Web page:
She looked over her shoulder at him. He stood at the foot of the bed. He was deep in thought.
“This isn’t my first time. Don’t think what you do is so unusual. It has been a while though. I remember-” she started, but he stepped forward.
“No-I,” he interrupted but then stopped.
“If it is alright, I would prefer not to hear about that,” he explained, pausing between each word. The writer fumbling for the right phrasing.
She put her elbows on the bed and leaned her chin on her palms.
“I don’t need to talk about it. I just wanted to let you know it wouldn’t be my first time getting spanked,” she explained still looking back at him.
She rocked a little, her butt shimmying side to side.
His eyes were on her thighs, then her ass. She liked his eyes on her. She continued to sway. She wanted to seduce him. She wanted his desire to be unbearable.
He moved forward, one step at a time, until he was next to her, standing beside the bed.
She relaxed, let her head fall onto his pillow, the sound of his labored breath the only thing in the room, his want palpable.
Then the warmth of his palm on the back of her thigh, just under the swell of her ass. She sighed. Her mind was flooded with the thrill of success as well as the electric tingle of pleasure at his touch.
It had been a long time since someone touched her. She vaguely remembered the fumbling fingers of some internet date a few months before, but nothing so weighted, nothing that made her whole body take notice.
She didn’t always want pain, but there in old Bill’s room her skin ached for it. Her head swam with the need for it.
She wanted to be still for him, but she felt her hips rising slightly, her ass pushing up to meet his hands. As she moved his fingers hungry, kneaded her flesh. Both hands, one on each of her ass cheeks. A little groan of pleasure escaping his lips.
“You want the same as her, but this is very different. We-I mean, Louise and I, we-” he tried to find the words.
“It wasn’t like this. She would come with my printouts and then bend over the desk. She would bend over, and I would hit her. Should would count. Ten for every page she brought me,” he said, his hands moving lightly over her.
“It was something we both needed. The catharsis. But there was always shame. The shame made it like a drug,” his voice cracked.
Catherine looked back.
“I’m sorry I can’t give you that,” she whispered.
And she was sorry.
“I’m not ashamed of wanting your hands on me,” she said.
“I know. It’s-I-,” he fumbled for the words.
“That was a different thing. She was-” he swallowed and winced.
“She was my friend’s daughter. It was a very complicated thing,” he coughed.
She looked back at him, just a little, one eye peeking out from the pillow.
“I could, I mean, we could pretend, if you wanted. I like the thought of it being forbidden. I like the thought of doing something bad-” she started.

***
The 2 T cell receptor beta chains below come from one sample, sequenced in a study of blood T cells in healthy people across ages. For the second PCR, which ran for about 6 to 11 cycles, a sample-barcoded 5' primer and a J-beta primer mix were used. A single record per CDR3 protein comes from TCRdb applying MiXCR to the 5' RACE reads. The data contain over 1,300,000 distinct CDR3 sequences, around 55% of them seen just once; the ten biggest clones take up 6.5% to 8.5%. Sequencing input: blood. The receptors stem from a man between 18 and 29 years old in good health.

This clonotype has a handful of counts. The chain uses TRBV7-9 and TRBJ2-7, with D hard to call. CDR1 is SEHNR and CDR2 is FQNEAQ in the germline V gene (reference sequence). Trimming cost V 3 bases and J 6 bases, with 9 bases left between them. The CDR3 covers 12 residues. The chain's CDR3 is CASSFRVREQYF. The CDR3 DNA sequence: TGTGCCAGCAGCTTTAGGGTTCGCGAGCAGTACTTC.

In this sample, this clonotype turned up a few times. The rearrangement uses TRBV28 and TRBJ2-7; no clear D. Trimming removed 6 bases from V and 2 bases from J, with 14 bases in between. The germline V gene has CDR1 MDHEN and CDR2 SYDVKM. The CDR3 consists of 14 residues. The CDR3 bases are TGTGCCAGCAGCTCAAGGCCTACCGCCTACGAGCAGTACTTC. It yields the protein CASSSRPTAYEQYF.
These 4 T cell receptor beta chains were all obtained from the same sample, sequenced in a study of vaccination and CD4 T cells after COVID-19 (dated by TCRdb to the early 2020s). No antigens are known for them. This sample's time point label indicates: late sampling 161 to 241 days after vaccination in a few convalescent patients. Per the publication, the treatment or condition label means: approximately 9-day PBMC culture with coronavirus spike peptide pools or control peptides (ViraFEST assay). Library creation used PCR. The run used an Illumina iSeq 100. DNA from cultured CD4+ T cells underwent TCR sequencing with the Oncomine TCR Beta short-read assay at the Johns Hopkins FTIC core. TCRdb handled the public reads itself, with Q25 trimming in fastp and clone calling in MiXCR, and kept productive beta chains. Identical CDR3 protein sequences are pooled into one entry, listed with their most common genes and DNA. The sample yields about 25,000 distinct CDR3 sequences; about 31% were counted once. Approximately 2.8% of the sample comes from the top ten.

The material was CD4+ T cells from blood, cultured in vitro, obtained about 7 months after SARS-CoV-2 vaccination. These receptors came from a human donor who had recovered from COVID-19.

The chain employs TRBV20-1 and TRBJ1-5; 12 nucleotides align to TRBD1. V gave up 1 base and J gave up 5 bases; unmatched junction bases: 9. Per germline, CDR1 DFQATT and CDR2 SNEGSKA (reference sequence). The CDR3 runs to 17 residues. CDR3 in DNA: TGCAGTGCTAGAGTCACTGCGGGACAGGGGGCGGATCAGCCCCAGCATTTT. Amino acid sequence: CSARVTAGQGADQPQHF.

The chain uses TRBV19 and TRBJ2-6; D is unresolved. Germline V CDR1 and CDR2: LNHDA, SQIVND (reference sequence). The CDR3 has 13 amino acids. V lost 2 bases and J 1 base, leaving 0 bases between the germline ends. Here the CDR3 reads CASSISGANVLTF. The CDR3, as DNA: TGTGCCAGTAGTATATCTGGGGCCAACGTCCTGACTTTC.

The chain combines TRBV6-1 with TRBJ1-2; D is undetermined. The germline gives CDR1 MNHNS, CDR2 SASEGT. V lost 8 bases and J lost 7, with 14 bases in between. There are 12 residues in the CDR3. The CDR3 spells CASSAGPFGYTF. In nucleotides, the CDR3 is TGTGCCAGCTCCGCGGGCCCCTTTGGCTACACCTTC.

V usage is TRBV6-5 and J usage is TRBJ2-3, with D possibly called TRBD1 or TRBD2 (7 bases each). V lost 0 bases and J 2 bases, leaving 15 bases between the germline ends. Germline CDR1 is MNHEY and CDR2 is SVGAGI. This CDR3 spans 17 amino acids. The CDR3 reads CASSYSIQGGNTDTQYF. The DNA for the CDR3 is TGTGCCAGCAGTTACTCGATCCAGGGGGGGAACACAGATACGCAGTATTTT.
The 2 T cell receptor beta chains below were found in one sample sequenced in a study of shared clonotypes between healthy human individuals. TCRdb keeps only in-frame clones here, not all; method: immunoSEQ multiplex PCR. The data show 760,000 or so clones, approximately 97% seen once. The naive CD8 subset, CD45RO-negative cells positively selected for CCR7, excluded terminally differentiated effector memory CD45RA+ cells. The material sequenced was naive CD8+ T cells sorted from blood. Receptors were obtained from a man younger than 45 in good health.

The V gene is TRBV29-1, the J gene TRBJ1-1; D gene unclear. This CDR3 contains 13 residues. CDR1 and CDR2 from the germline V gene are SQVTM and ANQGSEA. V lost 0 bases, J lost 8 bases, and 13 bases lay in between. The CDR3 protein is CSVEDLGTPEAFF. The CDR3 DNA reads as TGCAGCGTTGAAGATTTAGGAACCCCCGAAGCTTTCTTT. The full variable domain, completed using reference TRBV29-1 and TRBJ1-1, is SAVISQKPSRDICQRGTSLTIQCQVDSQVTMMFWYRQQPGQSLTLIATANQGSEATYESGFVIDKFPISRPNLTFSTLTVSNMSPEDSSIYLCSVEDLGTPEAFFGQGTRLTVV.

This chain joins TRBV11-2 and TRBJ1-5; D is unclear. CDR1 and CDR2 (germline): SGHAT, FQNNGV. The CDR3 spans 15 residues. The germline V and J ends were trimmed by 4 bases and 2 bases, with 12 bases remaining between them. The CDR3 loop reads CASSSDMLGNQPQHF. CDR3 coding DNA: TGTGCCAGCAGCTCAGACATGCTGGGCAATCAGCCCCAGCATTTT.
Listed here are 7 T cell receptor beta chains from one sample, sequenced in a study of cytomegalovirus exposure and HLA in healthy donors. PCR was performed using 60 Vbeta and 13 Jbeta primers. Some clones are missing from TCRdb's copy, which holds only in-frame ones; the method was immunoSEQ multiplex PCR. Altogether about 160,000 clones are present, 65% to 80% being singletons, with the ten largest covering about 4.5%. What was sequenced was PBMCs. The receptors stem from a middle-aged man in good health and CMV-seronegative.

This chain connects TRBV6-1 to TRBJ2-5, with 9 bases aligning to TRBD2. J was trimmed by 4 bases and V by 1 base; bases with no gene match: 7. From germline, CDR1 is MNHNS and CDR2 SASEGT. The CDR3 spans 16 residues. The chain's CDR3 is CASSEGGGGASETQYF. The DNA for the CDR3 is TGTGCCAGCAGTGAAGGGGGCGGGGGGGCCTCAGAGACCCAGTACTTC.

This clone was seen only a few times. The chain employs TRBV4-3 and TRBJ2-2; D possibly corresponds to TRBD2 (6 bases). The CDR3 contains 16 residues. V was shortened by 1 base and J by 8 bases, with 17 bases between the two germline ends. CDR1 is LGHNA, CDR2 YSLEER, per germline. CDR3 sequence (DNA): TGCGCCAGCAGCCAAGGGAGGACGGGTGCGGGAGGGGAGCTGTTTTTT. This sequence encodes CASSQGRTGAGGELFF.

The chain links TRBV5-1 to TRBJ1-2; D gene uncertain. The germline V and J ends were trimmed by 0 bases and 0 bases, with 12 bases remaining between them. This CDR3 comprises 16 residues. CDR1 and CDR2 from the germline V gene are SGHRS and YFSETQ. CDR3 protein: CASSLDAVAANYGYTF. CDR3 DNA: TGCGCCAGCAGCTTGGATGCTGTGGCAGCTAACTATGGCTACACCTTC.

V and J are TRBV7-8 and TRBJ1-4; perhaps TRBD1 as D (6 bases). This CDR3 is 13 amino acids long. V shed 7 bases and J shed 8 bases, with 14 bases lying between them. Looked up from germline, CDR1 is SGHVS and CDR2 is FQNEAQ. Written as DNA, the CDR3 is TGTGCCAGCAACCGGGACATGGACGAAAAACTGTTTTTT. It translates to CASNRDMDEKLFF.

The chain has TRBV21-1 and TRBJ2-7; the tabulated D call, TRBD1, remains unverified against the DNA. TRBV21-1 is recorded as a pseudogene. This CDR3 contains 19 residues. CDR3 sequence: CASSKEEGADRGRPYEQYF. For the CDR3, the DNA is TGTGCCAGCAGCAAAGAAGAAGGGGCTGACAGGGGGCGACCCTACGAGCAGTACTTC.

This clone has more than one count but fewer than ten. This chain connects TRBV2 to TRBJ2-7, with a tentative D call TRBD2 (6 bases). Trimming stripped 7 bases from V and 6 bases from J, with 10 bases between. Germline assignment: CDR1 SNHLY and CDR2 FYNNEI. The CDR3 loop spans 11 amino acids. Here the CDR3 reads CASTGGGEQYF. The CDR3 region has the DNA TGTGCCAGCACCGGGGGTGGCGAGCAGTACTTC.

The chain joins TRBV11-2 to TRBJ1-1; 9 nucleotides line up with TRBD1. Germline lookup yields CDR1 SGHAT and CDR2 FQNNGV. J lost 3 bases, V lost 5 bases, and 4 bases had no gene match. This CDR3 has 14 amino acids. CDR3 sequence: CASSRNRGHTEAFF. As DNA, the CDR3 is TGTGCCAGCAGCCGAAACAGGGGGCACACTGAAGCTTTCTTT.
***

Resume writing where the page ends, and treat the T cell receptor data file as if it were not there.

There was a pause. A long pause. Then she felt his fingers move to the waistband of her panties. He pulled them down to her knees, and she buried her head further into his pillows. It was so close. He was going to do it, right on her naked skin. She wondered if he could smell how wet she was. She wondered so many things, but when the first strike came all of those thoughts where gone.
“I’m an old man, I don’t have time to play pretend. It’s plenty bad, Catherine. Bad enough to get my old pervert heart going. Looks like yours is going too,” he said with a low short chuckle.
He spanked her two more times, his hand heavy and solid. The pain traveled right to her clit. Her body was tight, ass pushing up to meet his hands.
“Anyhow, your unashamed desire is the most beautiful thing I’ve seen in decades.”
His words broke her. She pushed her face into the pillow.
When he hit her again, he didn’t count. It wasn’t a punishment, it was a prize. It went on and on until her skin was hot and red and spotted with bruises. It went on until she couldn’t take it anymore and she squirmed away and into his arms.
And he held her and cradled her, their lips close, but never touching. It seemed out of place to kiss, perhaps. It seemed outside of the permissions they had given each other.
She cried, and he comforted her. She felt small and fragile, and he felt large and solid and good.
“But,” she said, looking up at him once they were both calm again.
“You’re a writer. You pretend all the time. I mean, playing ‘my father’s friend’ isn’t going to just disappear out of my head any time soon. Neither is coming in, putting down your printouts and pulling up my skirt to take my spanking. We are adults. This is hot to both of us. We can do whatever we want. We can be whatever we want!” she said, the words pouring out of her.
He looked sour for a moment. Her stomach dropped. Then a smile broke through his mask of grizzled seriousness.
“Well, maybe. Maybe you can tell me how it should all work. Funny that a girl who is so smart can’t get a real job,” he quipped, standing up and dumping her on the bed.
She spread herself out on the bed, stretching and then giggling as she felt her panties still around her knees.
“I have a job!” she whined.
“I’m you’re typist.”
He groaned, and she knew she had him.